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Reading While Black: African American Biblical Interpretation as An Exercise in Hope

Esau McCaulley
InterVarsity Press, 208 pages
Reviewed by Sterling Morse

“Learning to drive, you must see the big picture.” This was told to me by the high school driving instructor at the beginning of my first lesson. The task was, through the windshield and mirrors, to interpret the world and everything happening around me from my unique point of view. It would provide me the best opportunity to reach my destination safely.

Esau McCaulley’s “Reading While Black,” while scholarly in style and form, is also an ethnographic love account about the relationship between a stolen and displaced people and a redeeming God, and how they discerned an incarnational interpretation of Scripture that has for centuries elevated them through life — over the gorge of pain and suffering onto higher ground.

I confess the author’s choice of title – an allusion to the idea of riding while Black, a historical fear African Americans have when traveling in America – summoned a latent ire within me. It is a fear of being stopped by police or harassed by whites for no reason. Once that passed, I was able to see the risk and danger when African Americans show the capacity to read and comprehend in general, and the increased danger when interpreting Scripture from what McCaulley refers to as “their location.”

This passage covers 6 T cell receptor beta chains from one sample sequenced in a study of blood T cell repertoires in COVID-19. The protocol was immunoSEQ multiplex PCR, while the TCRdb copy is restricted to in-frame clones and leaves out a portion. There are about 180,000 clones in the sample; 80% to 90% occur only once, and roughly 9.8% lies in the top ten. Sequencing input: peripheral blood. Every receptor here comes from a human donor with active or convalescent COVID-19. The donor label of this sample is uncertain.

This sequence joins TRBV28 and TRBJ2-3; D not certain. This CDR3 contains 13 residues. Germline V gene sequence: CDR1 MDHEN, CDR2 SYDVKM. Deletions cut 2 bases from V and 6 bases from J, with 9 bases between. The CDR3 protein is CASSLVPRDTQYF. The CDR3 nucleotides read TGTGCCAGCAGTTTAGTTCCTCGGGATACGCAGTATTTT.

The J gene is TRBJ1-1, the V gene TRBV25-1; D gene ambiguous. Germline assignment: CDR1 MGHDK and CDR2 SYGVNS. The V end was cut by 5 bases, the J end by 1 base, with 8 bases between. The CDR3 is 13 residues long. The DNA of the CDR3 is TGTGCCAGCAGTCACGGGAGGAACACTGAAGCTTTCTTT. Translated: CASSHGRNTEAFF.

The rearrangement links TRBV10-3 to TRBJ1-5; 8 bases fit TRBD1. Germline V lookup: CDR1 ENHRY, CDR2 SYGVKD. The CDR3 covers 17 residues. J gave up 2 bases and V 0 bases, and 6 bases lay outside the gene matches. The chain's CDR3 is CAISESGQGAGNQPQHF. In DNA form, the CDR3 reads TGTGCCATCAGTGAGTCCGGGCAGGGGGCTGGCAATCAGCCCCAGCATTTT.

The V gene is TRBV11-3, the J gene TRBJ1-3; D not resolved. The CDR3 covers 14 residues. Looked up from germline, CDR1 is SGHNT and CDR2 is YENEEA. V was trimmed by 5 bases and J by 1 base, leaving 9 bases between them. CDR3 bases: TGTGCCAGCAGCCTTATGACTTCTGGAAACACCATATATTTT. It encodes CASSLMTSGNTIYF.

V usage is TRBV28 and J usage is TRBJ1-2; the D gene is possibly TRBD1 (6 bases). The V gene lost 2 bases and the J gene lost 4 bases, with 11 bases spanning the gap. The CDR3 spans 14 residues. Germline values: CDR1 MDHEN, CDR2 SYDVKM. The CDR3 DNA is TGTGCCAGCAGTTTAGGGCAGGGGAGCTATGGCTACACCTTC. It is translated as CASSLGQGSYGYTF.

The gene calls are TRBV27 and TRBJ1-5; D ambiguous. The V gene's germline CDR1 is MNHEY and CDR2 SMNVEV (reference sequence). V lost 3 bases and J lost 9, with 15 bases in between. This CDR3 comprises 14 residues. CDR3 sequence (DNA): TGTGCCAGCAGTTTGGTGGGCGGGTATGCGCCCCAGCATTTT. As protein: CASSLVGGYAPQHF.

We witnessed an example of what McCaulley calls “Black ecclesial interpretation” with Jeremiah Wright’s interpretation of Scripture during a sermon directing words of condemnation toward the empire. While many condemned his preaching (including then presidential candidate Barak Obama, a member of his church), what he said can be heard in nearly every historically Black church across the land, regardless of denomination. It was biblically prophetic and dangerous.

While interpreting from one’s location is germane to all who wrestle with Scripture, there is a distinct worldview, one peculiar to the general Black struggle in America, that when employed to Scripture texturizes the message with a soulful hue of hope. It is this thirst for hope that drives many African Americans to worship and Bible study to “hear a good word from the Lord” — a word that McCaulley says is essential in dealing with the debilitating, destructive rage that tempts people to give up on hope.

McCaulley brilliantly uses exegesis, linguistic analysis, form criticism and personal testimony to give a contemporary perspective on church and race. He demonstrates the gift that Black ecclesial interpretation offers to theological discourse. How, when done faithfully, it enables all believers to peek through the moral and ethical veneer of conservative and progressive religion to view the internal struggle between those who favor a limited – with deliberate speed – form of integration and equality between the races, and those with a quest for a systemic approach to eradicating racism from the institutions and structures in American society, including the realm of the Christian church.

“Reading While Black” is a powerful offering — prophetic and compassionately written. It is a must-read for all who toil in God’s vineyard and are serious students of the Bible.

Sterling Morse is the temporary pastor of Church of the Redeemer Presbyterian in Washington, D.C.